What is your relationship with money? Are you a spender or a saver? How do you label expenses and investments? I ask these questions because this is something that I struggle with. It seems my mind always comes back to the money. Why is that? In my health coaching program I learned that the stories we tell ourselves about everything come from the values and programming received at young age. Now I am not saying you should blame your parents, family, friends etc. for all your issues or things that you perceive to be what’s “wrong” with you. However, becoming aware of tendencies, getting curious, and re-framing these beliefs can change your life.
This idea for a blog post on money came about as I battle my own thoughts and beliefs about money. Medical bills, taxes, budgets, vacations, buying a house, education, etc. are all areas that put stress on the pocket book. My favorite quote that rings true is “How you do one thing is how you do everything.” What is the common theme that comes up for you around money? Struggle or debt, fear, never enough, I don’t deserve it, I can afford that when…, the list goes on. I encourage you to get curious about this and you may find that this theme shows up for you in other areas of your life as well. Relationships, career, health, self care, connection to something greater. For example, if you have a belief around money that you don’t deserve to have or make a certain amount, this could be showing up as you don’t deserve to be happy in relationships and choose the wrong partner, you don’t deserve to get that promotion at work, you don’t deserve to take time for yourself and spend all your time caring for others, you don’t deserve to be healthy and eat foods you know are unhealthy. For me it’s the never enough syndrome which leads me to my next idea.
Investments vs Expenses
I have reframed my belief around money of “not enough” to thinking in terms of investments and expenses. It could also be thought of as wants vs needs. I’ve always been a saver (which I will get to in a second) but with that comes not wanting to spend money, the fear that I won’t have enough or I may need this for something else. I’m not suggesting you should spend money willy nilly on everything, but think about your purchases in terms of investments. Reframing the word expenses/bills to the more positive term of investments has helped me significantly with my relationship to money. Spending money on high quality groceries and joining a CSA, spending money on education or training classes, spending money on vacations, spending money on vehicle repairs and medical bills, putting money into my retirement account (literally an investment). With all of these examples, I look at them as investments in my health, my career, my relationships, and my connection. The saying you have to spend money to make money comes to mind here, and it’s the bitter truth for us savers.
Wants vs Needs
Using the examples from above and others that may come up for you, get curious about categorizing them as something you want versus something you need. This is a completely subjective measure, you could literally rationalize that anything could be a need. So first thing is that you need to be honest with yourself when determining is this a need/investment or a want/expense. What this boils down to is, first, what is important to you and second, how is it related to the areas of health, career, relationships, finances, connection, and self care. Do you need that new pair of shoes or do you just want them because they are cute? For my serial spenders how does this show up for you in the other aspects of your life? Do you use spending money as a comfort? Do you use food as a comfort? What about unhealthy relationships? Do you have debt? How you do one thing is how you do everything.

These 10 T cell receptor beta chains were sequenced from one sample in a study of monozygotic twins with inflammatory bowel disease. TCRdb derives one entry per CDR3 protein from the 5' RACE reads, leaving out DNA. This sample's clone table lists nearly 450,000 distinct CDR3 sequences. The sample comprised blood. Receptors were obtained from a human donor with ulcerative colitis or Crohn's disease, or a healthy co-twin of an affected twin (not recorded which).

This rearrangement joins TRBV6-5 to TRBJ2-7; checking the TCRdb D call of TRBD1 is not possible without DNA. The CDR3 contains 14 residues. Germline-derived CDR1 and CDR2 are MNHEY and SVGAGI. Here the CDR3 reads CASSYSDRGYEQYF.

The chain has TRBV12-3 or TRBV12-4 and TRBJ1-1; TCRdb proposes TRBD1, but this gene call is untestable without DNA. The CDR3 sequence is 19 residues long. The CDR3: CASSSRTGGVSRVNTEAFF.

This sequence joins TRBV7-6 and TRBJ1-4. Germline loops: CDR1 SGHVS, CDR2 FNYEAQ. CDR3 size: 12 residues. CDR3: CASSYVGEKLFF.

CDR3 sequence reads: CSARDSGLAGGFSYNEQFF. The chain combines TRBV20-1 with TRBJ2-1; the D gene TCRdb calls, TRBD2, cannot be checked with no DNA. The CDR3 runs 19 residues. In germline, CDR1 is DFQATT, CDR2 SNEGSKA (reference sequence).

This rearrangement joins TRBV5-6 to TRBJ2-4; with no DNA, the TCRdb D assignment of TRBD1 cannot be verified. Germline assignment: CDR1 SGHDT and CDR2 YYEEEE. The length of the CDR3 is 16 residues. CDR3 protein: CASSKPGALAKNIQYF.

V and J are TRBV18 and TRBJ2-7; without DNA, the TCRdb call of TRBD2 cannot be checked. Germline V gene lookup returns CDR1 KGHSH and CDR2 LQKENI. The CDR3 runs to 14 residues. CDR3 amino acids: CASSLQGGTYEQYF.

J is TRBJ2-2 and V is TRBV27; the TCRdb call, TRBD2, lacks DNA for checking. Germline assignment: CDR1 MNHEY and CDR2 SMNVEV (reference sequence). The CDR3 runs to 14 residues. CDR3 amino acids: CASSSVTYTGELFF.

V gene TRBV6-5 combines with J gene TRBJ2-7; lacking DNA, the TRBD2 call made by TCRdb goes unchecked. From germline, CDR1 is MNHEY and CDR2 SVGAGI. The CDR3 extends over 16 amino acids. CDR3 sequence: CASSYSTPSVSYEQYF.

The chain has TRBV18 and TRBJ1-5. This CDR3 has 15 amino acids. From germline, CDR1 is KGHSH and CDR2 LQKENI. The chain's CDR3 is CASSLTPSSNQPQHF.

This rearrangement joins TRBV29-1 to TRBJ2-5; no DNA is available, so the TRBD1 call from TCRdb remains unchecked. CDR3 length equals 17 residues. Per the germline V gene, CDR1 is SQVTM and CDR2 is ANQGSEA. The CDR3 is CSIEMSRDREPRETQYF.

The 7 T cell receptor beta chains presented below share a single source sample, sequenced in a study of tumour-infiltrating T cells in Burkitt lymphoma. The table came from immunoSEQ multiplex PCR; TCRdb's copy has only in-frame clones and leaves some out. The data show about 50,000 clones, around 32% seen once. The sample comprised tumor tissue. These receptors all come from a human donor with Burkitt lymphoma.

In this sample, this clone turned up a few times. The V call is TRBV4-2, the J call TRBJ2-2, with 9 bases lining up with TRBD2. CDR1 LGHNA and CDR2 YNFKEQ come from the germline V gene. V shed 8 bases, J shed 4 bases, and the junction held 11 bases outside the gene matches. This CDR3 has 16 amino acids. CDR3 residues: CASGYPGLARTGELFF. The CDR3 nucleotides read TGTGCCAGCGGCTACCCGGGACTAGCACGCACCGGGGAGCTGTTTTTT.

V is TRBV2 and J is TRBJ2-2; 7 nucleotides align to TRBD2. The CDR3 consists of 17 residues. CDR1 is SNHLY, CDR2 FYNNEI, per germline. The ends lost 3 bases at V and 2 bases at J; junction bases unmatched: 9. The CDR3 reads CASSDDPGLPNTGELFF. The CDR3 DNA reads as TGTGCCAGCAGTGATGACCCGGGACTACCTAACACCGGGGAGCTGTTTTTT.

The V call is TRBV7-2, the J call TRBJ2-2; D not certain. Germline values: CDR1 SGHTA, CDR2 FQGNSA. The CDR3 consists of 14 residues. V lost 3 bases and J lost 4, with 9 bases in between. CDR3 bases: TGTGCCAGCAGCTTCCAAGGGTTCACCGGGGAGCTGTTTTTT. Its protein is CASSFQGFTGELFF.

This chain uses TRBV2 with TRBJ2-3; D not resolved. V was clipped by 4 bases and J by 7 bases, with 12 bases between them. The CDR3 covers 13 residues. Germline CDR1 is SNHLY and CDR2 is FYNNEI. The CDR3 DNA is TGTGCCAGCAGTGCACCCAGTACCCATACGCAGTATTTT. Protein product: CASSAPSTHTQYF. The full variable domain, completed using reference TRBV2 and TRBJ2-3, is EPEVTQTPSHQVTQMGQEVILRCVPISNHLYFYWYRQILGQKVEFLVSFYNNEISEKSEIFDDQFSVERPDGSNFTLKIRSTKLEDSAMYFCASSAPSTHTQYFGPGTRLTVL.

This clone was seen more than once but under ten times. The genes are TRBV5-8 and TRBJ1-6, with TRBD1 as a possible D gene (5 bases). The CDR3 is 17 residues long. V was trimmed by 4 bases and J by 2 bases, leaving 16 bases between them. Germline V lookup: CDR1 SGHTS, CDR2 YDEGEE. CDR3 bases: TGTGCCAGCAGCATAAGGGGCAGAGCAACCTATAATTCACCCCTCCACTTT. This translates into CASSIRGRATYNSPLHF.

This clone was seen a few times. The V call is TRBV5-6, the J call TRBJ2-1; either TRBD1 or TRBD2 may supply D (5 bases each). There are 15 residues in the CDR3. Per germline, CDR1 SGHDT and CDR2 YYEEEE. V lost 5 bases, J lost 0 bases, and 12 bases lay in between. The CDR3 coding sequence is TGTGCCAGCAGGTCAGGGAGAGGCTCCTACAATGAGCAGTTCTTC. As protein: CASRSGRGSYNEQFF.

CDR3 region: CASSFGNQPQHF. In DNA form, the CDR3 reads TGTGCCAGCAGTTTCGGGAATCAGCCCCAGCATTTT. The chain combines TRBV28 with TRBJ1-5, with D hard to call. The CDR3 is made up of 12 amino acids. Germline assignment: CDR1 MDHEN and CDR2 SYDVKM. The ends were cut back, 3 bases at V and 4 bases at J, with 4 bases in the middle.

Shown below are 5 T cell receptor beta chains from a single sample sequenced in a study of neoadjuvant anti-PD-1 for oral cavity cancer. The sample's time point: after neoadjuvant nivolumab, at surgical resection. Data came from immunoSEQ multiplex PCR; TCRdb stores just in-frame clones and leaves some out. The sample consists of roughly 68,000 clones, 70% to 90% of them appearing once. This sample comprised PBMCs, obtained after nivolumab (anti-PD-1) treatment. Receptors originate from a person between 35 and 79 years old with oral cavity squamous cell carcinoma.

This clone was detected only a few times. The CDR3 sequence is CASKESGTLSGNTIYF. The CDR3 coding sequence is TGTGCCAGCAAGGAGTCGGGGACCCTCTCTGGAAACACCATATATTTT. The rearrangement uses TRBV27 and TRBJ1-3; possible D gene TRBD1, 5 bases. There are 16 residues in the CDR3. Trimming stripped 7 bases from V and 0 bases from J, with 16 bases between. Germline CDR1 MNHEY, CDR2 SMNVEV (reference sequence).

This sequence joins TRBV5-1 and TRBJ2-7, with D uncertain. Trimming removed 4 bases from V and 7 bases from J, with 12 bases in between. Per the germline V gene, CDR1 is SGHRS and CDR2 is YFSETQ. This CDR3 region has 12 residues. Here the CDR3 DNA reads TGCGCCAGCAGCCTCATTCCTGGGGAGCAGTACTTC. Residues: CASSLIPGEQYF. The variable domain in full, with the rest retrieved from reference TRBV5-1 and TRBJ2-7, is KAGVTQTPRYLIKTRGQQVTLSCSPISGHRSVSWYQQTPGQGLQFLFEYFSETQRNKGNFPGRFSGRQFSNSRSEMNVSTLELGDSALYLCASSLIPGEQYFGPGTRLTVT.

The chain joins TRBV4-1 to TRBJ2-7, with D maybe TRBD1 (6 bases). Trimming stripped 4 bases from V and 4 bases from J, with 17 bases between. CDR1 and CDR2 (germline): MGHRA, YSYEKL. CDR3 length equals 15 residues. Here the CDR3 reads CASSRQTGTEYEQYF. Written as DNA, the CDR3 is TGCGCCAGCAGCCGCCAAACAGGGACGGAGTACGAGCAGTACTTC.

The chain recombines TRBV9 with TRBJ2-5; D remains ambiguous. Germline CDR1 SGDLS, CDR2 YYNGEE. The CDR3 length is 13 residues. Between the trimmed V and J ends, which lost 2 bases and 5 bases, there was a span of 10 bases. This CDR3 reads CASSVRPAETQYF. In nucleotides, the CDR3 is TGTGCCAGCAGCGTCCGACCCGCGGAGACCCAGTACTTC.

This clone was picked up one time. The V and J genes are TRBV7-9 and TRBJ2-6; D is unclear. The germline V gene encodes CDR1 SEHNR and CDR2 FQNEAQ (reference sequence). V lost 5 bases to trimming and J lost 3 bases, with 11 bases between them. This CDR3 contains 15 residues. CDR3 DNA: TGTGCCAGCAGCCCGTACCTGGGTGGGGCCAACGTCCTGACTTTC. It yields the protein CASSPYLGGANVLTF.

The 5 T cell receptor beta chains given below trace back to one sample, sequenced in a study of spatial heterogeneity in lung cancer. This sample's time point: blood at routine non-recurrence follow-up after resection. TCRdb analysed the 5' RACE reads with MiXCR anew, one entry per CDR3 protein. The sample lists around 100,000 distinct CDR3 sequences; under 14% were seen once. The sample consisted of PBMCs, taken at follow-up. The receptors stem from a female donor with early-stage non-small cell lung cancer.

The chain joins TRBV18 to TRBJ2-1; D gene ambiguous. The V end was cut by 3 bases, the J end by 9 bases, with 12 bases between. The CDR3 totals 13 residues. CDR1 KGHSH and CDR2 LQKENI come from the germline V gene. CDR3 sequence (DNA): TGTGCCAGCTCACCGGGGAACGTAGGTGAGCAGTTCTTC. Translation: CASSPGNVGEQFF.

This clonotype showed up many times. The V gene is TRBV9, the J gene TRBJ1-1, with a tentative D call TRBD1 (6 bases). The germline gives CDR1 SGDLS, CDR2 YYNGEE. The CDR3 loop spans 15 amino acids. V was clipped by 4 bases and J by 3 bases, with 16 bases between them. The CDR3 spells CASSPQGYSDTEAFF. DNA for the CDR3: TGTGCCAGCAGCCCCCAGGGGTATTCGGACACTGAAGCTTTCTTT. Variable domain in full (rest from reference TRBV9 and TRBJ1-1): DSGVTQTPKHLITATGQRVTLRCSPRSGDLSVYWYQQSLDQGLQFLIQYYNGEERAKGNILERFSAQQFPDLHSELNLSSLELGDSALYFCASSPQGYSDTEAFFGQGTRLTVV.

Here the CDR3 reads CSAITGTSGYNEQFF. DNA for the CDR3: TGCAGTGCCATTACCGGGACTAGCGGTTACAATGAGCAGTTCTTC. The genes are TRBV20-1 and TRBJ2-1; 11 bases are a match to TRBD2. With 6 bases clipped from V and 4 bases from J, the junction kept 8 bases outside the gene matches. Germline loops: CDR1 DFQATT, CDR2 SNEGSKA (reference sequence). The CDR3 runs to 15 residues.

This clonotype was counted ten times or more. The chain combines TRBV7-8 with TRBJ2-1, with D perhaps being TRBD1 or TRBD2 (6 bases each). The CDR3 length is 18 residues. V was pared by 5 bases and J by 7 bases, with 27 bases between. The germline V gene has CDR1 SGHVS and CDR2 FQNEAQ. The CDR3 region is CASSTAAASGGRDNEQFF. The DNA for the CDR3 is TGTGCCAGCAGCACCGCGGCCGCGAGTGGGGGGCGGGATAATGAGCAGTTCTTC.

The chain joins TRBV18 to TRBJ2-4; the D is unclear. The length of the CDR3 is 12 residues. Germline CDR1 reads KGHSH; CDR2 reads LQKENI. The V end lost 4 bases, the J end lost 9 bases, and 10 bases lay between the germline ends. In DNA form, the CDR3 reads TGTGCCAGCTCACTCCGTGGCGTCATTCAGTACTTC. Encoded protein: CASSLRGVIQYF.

Saver vs Savor
As I mentioned before I have been a saver all my life, which is great for my bank account but comes with its faults. Transforming my mindset from expenses to investments has allowed me to savor this life. Instead of passing up opportunities because of money to grow my career, in dental hygiene, health coaching, nutrition and fitness, I have embraced new education programs and trainings as a way to invest in myself. The ability to really savor your life comes from being healthy and able to do all the things that you want to do. Using that mindset it’s easy to make the investment on high quality food and not groan at medical costs if you consider the alternative. When I am 80 years old I don’t want to be held back by decisions I did or didn’t make in my 30’s. We are all capable of longevity but only if you invest in your health and wellness. The most neglected area for myself and probably many of you is self-care. Usually, it is the last to be addressed if at all; I continue to work on this. Self-care can come in many forms whether it’s mental, emotional, or physical all areas are important to be curious about and explore what you can do to fill that need. Investing in your self-care allows you to be the best version of yourself so you can help others around you. Like they say on the airplane “put your oxygen mask on before assisting others.” What will you do today to invest in yourself? I need a massage!
I hope you gained some insight from this post. Let me know what you found most helpful. Our relationship with money, self, and investments stems from our programming at a young age, but we have the power to change that message. I would love to help you change your story.
Leave a Reply